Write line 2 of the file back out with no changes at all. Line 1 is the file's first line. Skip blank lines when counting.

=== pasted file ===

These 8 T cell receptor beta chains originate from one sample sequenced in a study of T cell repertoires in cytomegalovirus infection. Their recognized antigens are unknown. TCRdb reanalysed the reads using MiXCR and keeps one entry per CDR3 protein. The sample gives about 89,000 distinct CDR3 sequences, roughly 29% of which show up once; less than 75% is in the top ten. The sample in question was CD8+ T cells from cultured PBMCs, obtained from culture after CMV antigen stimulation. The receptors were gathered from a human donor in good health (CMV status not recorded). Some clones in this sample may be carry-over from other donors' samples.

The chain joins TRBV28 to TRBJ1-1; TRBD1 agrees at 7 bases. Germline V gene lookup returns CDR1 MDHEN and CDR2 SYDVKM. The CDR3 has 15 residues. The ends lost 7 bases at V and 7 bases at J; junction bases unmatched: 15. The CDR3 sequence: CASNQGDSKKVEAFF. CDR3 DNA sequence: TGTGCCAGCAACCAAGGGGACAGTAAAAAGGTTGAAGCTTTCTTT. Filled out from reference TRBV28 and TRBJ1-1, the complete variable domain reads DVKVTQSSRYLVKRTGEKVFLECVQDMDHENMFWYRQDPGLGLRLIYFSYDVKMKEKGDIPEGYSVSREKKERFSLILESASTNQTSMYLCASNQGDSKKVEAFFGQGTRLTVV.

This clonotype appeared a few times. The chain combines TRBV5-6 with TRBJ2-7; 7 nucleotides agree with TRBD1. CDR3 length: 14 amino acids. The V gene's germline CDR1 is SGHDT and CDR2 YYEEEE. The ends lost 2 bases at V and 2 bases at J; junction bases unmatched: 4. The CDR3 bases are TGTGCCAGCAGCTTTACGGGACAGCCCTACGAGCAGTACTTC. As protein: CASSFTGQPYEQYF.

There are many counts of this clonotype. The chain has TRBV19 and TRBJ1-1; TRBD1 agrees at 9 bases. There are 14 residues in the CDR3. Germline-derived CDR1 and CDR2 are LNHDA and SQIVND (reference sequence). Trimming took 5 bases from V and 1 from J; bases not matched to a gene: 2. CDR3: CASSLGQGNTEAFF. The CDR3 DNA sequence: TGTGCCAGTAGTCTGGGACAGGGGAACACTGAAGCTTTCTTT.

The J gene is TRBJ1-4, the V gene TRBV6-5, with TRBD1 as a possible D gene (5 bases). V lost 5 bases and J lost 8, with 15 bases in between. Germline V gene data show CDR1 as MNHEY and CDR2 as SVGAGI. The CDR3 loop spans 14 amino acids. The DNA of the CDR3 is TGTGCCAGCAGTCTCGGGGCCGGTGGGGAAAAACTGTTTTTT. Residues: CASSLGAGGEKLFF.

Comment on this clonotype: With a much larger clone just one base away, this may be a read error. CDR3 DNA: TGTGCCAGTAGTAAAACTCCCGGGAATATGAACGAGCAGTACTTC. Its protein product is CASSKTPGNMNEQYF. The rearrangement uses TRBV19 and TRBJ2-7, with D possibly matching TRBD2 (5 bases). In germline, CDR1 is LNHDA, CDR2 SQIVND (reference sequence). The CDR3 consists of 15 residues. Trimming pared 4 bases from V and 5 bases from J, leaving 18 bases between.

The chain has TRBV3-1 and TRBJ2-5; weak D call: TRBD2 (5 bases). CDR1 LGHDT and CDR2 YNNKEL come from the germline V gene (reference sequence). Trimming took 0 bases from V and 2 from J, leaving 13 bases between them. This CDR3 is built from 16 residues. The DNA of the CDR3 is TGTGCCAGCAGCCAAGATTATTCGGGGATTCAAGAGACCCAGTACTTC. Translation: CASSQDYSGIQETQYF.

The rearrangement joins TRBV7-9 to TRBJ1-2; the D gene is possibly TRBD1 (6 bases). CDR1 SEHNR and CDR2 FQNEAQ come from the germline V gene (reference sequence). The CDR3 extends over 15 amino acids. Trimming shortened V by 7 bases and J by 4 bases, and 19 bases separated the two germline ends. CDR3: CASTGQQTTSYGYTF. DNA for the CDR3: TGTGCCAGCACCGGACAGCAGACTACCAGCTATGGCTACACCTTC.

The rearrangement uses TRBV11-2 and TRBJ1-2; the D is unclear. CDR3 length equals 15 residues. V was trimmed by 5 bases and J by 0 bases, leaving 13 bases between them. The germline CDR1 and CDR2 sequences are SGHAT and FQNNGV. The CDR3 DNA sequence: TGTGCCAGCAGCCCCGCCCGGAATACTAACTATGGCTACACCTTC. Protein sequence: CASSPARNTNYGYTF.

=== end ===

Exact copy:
The chain joins TRBV28 to TRBJ1-1; TRBD1 agrees at 7 bases. Germline V gene lookup returns CDR1 MDHEN and CDR2 SYDVKM. The CDR3 has 15 residues. The ends lost 7 bases at V and 7 bases at J; junction bases unmatched: 15. The CDR3 sequence: CASNQGDSKKVEAFF. CDR3 DNA sequence: TGTGCCAGCAACCAAGGGGACAGTAAAAAGGTTGAAGCTTTCTTT. Filled out from reference TRBV28 and TRBJ1-1, the complete variable domain reads DVKVTQSSRYLVKRTGEKVFLECVQDMDHENMFWYRQDPGLGLRLIYFSYDVKMKEKGDIPEGYSVSREKKERFSLILESASTNQTSMYLCASNQGDSKKVEAFFGQGTRLTVV.